Bathroom Blues

Tired of crossing your legs? You’re not alone

Peeing your pants during jubilant laughter is one thing. Peeing your pants because you chuckled, coughed or went for a jog something else entirely. Urinary incontinence doesn’t get a public face. Where testicular cancer has Lance Armstrong and osteoporosis has Sally Field, there’s no relatable spokesperson for loss of bladder control.

But it’s fact: UI is no less common than parking tickets.

“I tell gals, ‘Hey! This is super common. This keeps me working 9-to-5, every day,’” says Krista Kahl, a certified physician assistant at Northwest OBGYN. “Girls don’t realize how prevalent this is. This keeps us in business seeing women morning and night.”

Dr. Jason M. Reuter of Spokane Obstetrics & Gynecology says the subject used to be more taboo.

“Years ago, women were ashamed about it, but today there’s more education. More women are coming forward,” he says. “It’s an incredibly common thing … we see it on a very routine basis.”

According to the National Association for Continence, UI is a “stigmatized, underreported, under-diagnosed, under-treated condition that is erroneously thought to be a normal part of aging.”

The association says females experience UI twice as often as men, mostly because of pregnancy, childbirth and menopause. One in four women over the age of 18 will experience episodes of leaking urine involuntarily and, on average, women will wait 6.5 years from the time they first experience symptoms before seeking diagnosis and treatment.

There are approximately three different types of UI: Urge (overactive bladder), stress and flow.

Kahl says urge incontinence frequently appears in the tri-menopausal period, and is suspected to be hormone-related. It happens when the bladder sends premature signals to the brain before hitting capacity and spasms without permission.

“Women will come in with feelings of urgency, like they have to urinate all the time,” says Kahl. “As that process progresses, they’ll say, ‘Gosh, Krista, I’ve had problems with my bladder for three years, but I lost it in Walmart the other day.’”

Kahl says dietary irritants like coffee, sugar substitutes and citrus in alcohol contribute to this by putting added stimulation on your pipes.

Stress incontinence, on the other hand, is activity related, and results from damage and tone loss to the pelvic floor’s supporting ligaments and nerves. It can be caused by childbirth, violent smoker’s cough, obesity or genetics.

“A lot of women have to wear pads because of it,” says Kahl.

The third kind, overflow incontinence, can appear in women who are elderly, have back problems or diabetes.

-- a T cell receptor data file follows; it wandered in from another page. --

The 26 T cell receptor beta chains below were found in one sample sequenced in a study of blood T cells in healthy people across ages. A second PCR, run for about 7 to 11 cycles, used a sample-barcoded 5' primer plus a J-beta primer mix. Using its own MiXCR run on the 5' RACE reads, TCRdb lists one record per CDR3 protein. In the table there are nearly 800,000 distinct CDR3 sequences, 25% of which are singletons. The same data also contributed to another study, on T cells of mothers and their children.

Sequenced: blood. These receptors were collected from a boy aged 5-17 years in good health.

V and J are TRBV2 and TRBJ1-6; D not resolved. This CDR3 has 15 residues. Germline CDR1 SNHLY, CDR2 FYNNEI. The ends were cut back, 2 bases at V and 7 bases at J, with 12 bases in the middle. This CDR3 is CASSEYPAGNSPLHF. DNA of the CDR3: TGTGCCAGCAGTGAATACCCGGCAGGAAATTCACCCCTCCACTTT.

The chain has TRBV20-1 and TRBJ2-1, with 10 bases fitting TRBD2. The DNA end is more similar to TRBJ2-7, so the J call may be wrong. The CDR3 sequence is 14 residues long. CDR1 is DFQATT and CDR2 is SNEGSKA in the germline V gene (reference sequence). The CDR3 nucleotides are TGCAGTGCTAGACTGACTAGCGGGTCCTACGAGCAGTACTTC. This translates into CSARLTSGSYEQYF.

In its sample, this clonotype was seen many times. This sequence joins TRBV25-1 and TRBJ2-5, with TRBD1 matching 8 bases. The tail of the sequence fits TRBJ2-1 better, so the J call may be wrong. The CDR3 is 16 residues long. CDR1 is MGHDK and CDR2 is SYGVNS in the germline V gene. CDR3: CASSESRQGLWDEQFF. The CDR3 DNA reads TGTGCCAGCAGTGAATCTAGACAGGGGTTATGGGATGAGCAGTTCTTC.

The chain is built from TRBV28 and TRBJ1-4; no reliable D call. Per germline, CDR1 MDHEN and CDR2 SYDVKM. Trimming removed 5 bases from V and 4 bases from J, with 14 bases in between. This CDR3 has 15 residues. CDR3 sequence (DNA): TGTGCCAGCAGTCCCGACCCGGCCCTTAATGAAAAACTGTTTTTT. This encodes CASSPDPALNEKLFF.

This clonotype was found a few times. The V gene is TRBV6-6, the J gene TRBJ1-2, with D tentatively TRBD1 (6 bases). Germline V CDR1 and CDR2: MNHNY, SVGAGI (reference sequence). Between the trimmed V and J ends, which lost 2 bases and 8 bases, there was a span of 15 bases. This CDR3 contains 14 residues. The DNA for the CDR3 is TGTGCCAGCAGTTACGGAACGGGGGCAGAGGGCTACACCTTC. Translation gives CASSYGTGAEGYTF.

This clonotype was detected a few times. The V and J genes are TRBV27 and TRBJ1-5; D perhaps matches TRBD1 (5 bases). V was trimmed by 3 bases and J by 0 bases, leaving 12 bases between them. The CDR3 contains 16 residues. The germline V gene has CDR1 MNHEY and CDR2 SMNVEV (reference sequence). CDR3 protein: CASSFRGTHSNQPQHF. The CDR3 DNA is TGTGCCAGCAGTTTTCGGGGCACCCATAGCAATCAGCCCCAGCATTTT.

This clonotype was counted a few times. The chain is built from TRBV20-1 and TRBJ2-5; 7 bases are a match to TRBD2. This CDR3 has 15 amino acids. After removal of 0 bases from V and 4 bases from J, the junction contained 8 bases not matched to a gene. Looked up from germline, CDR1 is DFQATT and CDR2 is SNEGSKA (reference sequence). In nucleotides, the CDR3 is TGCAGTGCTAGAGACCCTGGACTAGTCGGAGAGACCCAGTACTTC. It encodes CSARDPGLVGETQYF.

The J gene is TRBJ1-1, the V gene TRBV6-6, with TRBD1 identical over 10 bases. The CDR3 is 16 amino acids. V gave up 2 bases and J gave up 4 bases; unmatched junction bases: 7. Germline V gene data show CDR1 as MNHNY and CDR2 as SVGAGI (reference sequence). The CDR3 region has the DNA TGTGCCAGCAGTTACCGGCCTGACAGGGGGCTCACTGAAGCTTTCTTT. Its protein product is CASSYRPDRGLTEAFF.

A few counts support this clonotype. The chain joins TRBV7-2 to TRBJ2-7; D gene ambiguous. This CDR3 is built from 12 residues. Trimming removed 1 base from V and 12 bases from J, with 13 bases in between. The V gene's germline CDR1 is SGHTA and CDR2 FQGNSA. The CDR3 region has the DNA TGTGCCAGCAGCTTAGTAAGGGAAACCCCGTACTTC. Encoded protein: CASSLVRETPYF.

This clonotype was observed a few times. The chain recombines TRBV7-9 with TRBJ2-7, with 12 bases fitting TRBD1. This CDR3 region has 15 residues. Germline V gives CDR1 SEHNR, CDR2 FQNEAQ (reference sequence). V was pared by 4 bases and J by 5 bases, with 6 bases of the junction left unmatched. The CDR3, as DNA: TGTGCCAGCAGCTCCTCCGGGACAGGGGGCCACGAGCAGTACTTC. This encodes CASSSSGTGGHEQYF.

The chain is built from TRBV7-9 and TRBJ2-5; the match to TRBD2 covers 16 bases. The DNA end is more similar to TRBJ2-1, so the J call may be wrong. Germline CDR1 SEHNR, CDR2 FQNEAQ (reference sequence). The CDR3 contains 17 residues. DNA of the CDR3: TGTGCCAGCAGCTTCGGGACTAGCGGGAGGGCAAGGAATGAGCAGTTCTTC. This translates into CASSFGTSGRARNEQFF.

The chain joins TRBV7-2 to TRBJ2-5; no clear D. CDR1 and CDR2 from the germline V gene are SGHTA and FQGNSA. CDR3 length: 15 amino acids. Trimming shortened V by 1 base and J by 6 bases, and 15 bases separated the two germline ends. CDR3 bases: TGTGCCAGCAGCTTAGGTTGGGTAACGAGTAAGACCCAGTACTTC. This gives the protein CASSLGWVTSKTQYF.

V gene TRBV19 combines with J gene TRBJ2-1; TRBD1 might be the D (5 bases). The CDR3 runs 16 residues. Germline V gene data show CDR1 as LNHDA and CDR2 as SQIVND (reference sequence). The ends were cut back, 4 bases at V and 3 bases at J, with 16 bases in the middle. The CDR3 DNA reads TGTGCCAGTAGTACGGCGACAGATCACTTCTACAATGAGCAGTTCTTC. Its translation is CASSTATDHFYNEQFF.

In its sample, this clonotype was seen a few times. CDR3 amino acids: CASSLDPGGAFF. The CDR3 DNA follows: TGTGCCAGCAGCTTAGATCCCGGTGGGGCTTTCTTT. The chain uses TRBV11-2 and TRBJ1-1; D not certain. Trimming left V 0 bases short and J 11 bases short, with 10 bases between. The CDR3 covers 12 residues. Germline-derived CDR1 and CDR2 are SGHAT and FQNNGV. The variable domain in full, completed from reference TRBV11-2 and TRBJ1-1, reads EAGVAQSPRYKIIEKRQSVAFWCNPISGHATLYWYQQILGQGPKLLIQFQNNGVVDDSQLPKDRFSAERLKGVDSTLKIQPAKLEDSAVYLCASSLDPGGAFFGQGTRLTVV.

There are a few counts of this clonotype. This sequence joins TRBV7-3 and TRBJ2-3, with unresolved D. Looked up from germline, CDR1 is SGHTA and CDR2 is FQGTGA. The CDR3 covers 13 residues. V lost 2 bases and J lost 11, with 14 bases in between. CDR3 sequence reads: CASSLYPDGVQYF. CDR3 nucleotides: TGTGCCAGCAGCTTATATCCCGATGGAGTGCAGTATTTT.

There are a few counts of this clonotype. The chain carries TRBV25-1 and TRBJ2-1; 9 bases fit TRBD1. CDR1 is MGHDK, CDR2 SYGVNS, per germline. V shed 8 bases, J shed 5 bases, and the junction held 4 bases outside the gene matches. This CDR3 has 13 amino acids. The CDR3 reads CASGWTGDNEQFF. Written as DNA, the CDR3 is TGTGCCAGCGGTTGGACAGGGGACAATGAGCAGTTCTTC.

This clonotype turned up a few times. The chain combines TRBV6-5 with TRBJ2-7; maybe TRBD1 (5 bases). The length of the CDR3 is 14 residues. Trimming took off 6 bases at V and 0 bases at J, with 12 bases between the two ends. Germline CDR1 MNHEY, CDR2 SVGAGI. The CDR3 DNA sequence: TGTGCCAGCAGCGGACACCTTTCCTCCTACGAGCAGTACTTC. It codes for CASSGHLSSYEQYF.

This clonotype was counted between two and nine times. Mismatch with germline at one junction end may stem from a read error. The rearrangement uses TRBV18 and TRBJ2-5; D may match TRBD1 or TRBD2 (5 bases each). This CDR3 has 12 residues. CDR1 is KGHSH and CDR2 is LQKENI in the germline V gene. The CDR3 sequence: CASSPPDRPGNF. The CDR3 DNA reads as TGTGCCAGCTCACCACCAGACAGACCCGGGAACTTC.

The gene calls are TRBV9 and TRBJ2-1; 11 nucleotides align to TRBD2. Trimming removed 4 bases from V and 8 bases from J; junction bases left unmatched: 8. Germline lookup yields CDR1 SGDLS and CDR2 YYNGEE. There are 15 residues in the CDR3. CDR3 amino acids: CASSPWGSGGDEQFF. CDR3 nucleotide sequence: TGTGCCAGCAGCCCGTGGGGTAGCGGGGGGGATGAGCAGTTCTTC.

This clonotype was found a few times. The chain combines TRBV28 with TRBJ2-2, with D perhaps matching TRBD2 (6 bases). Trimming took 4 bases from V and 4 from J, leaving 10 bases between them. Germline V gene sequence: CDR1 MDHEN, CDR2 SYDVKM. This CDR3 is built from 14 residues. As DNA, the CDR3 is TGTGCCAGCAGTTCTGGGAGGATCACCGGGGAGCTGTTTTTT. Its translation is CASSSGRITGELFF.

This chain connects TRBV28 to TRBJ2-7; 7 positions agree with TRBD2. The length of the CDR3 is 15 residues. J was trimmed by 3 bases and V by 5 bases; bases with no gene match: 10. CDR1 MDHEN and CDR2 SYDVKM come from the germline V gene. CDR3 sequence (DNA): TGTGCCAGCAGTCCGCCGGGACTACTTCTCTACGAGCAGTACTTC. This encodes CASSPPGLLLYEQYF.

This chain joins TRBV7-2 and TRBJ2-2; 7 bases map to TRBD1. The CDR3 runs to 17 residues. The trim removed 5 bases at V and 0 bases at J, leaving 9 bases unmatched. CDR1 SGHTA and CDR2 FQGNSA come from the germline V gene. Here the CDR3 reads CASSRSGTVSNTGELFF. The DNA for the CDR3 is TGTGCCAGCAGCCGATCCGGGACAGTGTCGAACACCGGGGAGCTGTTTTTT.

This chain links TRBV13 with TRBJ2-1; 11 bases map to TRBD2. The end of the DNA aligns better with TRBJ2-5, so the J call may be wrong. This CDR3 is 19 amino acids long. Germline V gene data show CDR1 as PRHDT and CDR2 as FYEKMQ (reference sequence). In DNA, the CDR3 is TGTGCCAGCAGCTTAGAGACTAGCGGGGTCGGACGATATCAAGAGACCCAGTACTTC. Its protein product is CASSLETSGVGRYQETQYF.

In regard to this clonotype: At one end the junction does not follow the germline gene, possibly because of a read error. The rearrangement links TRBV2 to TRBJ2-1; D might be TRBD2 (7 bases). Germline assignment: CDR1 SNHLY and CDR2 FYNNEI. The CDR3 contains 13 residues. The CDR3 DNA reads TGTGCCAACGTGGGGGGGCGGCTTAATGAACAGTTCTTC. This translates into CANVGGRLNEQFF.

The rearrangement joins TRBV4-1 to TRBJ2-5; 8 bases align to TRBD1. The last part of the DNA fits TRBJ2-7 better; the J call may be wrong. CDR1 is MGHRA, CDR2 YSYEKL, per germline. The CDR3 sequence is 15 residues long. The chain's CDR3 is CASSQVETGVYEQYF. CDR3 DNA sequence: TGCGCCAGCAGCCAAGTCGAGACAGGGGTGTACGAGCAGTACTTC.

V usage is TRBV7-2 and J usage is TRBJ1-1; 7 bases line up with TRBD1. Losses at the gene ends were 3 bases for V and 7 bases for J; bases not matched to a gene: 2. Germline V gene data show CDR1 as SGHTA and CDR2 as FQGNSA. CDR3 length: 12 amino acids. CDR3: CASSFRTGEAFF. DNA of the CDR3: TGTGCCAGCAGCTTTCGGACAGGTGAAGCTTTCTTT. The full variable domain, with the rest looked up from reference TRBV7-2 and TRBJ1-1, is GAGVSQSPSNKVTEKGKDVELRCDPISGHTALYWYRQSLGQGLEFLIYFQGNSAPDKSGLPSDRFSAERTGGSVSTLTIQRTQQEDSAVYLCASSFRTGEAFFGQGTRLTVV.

In this scenario, the bladder will fill, and then overfill — but the sensation and signals of, ‘Hey! I’m full!!’ aren’t sent. The bladder just involuntarily contracts and empties itself out.

Aside from eliminating dietary irritants (something to discuss with your physician), pelvic floor physical therapy is a common treatment, as it strengthens and tones weakened muscles of the pelvic floor.

But for some, identifying which muscles to target — and performing the exercise correctly — can be tricky.

Luckily for us, this is 2010. Nifty gadgets can help you worry less about pee and more about play.

Pelvic floor stimulation therapy, for example, is a method of treatment using an electrostimulation device which, when inserted into the vagina, sends intermittent stimulation to the pelvic floor nerve and muscle tissues.

You can also work your vagina out, so to speak, with a vaginal cone kit.

“It’s great for women who don’t have time to attend formal physical therapy,” says Kahl. “It sounds crazy, but it actually works pretty darn well.”

The cones are like weighted tampons, each with an increased mass. Kahl suggests popping one in while cooking breakfast (or some other household task) and seeing how long you can hold it. “Some don’t get results, because their symptoms are beyond that point, but some get great results,” she says.

Other treatments include medication (a common route for many women), Botox injections or a minimally invasive surgical procedure.

“After childbirth and menopause, and with the aging process, that pelvic floor atrophies and there’s nothing for the urethra to hit and snap it shut. We can put a sling in, and it bulks up that little area, giving something for the urethra to push down and close against,” says Kahl.

“The surgery is very straightforward,” says Reuter. “It’s about a 15-minute procedure in the O.R., and there’s just one small vaginal incision. And usually if that’s the only thing I’m doing, the patient usually goes home the same day.”

Just remember, Kegels are your best friend.

“When you’re urinating, if you try to stop the urine stream, those muscles you’re using target the pelvic floor,” says Kahl.

She suggests doing three sets of kegels day — perhaps while you’re stuck at a red light.

“It’s preventative,” says Kahl. “For gals who are entering menopause, estrogen cream is good, too, as it can keep the vaginal area in good shape.”

Dr. Reuter emphasizes the same: “I always tell my postpartum women that doing Kegels can potentially prevent incontinence at a later time.”

“‘I’m getting old, I have to live with this,’ is a misconception,” says Kahl. “The gals who say, ‘No way! I’m not gonna take this,’ are the ones who end up in our office.”

Summer Parkways @ South Hill

June 14-20
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About The Author

Blair Tellers

Blair Tellers is a freelance writer and a former Inlander intern.